Customary tenure regimes and traditional institutions are often criticised for containing discriminatory elements that undermine the enjoyment of the fundamental human rights of women and other vulnerable members of the society, particularly by perpetuating male dominance and control over land thereby inhibit the ability of women to acquire and keep land assets. Thus, aspects of the customary institutions and tenure arrangements that fail to measure up to the standards of the conventional provisions are often proscribed. The result of such blanket proscription is that the potential of the customary tenure to help improve women’s tenure security and livelihood is often missed. This is especially so in the Eastern Nigeria, where distinctive cultural experiences, social peculiarities inform preference for customary tenure system, thus, the need to leverage on its strengths and functionalities in a scalable Continuum of Rights platform while striving towards formal and individual tenure system capable of providing strongest tenure security for all, most especially, the tenurial rights of women and other vulnerable groups in Eastern Nigeria.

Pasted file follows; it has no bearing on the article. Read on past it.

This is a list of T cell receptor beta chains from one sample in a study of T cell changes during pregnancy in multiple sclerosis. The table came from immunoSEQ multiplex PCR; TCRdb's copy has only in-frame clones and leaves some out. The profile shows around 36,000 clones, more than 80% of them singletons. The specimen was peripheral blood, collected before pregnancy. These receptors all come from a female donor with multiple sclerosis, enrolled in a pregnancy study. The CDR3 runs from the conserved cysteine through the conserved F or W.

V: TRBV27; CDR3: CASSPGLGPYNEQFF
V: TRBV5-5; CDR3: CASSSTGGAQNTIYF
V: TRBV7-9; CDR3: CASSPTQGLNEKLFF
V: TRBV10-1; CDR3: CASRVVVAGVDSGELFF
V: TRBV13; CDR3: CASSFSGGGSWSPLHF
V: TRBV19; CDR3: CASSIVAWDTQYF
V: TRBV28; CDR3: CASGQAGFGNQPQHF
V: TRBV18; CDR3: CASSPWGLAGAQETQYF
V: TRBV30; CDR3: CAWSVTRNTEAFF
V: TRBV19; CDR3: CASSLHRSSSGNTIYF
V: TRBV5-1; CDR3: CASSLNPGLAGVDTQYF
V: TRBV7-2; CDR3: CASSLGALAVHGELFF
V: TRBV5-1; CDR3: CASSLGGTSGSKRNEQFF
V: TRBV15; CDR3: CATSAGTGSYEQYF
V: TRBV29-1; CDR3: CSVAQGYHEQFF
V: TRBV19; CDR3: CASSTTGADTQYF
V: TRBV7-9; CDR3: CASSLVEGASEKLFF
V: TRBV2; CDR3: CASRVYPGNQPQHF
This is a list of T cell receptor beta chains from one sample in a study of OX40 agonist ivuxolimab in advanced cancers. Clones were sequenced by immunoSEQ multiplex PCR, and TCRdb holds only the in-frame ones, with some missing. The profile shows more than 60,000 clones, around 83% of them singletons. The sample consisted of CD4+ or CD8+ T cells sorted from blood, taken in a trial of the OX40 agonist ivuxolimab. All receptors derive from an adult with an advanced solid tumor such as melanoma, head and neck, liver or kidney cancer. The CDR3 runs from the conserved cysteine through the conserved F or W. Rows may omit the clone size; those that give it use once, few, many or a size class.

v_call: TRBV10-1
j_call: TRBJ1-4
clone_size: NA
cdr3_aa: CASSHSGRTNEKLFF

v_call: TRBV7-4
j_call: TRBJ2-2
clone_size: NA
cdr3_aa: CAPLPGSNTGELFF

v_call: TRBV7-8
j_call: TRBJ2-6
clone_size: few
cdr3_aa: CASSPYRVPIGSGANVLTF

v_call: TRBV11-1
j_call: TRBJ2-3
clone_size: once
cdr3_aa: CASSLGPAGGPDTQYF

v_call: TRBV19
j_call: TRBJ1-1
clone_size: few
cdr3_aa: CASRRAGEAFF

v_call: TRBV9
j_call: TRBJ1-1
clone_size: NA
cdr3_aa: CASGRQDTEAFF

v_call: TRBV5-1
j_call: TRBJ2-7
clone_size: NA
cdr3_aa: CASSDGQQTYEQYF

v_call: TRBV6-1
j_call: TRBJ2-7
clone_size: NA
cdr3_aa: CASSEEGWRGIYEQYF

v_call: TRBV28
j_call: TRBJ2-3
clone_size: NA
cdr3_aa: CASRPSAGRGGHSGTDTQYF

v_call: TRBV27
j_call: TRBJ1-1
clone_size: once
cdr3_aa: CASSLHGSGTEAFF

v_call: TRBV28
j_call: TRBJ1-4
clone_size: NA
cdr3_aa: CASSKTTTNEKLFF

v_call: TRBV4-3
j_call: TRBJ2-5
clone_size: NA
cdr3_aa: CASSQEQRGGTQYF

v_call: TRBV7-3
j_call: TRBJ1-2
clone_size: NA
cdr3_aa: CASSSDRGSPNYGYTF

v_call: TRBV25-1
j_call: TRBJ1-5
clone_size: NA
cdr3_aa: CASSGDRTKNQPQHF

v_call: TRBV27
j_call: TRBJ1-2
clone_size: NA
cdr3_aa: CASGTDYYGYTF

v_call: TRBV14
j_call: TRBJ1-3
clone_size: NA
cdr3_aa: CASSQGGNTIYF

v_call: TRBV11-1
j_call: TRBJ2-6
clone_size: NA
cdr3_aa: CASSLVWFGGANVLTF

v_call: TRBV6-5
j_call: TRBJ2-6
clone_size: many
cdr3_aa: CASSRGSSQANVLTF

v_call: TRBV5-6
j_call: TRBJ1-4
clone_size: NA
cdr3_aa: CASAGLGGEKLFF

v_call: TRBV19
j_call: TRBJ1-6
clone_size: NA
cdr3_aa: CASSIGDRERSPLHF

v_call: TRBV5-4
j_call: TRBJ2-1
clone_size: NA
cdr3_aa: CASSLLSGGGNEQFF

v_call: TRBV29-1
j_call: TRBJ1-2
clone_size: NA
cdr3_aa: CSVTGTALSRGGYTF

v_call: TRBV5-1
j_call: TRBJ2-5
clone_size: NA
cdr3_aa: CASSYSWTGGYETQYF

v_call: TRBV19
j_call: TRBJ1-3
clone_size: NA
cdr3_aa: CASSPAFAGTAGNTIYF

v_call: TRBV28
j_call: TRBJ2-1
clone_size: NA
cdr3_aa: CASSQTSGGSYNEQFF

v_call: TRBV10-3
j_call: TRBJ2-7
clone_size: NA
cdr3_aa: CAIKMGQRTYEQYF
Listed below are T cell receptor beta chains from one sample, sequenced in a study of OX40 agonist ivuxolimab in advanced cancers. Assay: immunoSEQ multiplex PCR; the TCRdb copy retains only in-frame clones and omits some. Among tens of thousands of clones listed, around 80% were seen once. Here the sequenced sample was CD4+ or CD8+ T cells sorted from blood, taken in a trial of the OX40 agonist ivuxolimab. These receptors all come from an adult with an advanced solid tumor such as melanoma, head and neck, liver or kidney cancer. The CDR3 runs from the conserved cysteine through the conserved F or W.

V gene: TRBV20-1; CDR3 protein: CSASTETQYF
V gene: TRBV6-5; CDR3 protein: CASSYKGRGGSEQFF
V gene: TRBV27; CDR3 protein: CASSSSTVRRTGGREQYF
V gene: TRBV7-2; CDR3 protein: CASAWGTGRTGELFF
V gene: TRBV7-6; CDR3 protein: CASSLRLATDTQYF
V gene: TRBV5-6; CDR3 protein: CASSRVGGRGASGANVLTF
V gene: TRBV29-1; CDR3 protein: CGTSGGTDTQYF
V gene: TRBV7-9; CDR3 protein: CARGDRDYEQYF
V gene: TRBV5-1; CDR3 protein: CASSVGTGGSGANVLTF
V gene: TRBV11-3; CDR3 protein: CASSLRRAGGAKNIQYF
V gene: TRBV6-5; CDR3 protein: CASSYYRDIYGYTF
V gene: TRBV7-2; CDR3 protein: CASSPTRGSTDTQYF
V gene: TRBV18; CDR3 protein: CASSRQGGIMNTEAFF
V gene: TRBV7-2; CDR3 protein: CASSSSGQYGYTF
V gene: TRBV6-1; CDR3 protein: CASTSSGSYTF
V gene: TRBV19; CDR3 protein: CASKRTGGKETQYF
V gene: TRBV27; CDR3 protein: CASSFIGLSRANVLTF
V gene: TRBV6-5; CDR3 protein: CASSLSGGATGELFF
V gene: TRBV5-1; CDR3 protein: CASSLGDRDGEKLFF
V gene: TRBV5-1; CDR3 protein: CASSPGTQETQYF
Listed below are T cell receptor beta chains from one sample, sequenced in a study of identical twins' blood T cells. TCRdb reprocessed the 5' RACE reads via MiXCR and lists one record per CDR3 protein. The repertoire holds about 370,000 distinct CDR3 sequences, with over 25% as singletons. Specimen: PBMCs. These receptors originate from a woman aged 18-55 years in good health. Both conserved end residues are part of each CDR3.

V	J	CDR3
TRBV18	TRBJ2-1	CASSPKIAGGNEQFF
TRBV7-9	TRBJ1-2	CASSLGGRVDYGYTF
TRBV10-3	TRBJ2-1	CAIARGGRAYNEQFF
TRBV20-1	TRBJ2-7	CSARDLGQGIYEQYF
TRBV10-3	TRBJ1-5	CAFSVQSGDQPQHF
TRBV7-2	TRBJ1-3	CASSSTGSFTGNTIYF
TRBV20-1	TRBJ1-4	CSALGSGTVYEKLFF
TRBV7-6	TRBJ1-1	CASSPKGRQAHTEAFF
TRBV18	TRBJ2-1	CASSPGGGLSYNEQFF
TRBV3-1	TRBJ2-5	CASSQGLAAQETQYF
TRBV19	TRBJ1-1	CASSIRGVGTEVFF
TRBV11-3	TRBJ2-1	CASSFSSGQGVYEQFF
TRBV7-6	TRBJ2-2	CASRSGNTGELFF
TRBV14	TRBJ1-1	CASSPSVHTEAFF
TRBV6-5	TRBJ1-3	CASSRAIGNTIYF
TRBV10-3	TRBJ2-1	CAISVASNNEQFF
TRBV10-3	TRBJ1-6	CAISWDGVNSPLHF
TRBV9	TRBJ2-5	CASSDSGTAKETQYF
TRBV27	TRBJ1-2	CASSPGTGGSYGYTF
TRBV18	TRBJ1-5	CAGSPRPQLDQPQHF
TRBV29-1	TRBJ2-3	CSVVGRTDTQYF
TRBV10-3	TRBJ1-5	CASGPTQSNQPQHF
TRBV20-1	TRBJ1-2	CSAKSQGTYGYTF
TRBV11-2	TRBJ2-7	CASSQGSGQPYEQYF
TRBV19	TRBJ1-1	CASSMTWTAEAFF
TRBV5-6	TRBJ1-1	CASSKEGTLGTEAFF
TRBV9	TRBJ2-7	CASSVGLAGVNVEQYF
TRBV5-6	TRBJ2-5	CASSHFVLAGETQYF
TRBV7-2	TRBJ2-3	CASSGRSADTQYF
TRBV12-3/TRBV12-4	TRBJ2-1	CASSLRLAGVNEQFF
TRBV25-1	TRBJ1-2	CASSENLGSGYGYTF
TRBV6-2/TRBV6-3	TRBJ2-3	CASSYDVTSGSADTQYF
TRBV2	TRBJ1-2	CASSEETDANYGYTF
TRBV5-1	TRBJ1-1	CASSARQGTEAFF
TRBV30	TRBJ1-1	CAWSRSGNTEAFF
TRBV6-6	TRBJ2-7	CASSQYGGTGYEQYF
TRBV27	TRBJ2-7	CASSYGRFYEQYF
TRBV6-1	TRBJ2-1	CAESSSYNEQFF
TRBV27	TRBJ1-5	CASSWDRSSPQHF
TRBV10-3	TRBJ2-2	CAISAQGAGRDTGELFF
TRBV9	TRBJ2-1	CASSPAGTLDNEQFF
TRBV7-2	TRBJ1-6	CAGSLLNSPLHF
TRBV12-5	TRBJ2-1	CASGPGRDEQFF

The reasons for paying particular attention to the Eastern Nigerian, particularly the Igbo customary tenure system, stems from the avalanche of controversies trailing its operations and perceived discriminatory elements, as well as the inability of the Land Use Act of 1978 (The Act) to articulate a coherent process of administering customary lands and various tenure arrangements characteristic of the indigenous people that inhabit that part of the country. Both the Act and the Limitation Statutes expressly exempt many of these customary tenure systems and arrangements from the control and prohibitions provided by some of their clauses.[1] The implication of the above is that the operations of most of these peculiar indigenous tenure arrangements of the Igbos are left to fester outside the regulatory control and supervision of the state and the extant laws. 

Meanwhile, a brief analysis of the origin and component of the South East zone of Nigeria offers a better understanding and appreciation of the area under study. This also helped to determine the desirability of the proposition for a new distinctive, zonespecific and decentralised land administration model reflective of the local nuances for the region. It is upon the development of this proposed novel land administration model that this thesis made its major contribution to knowledge.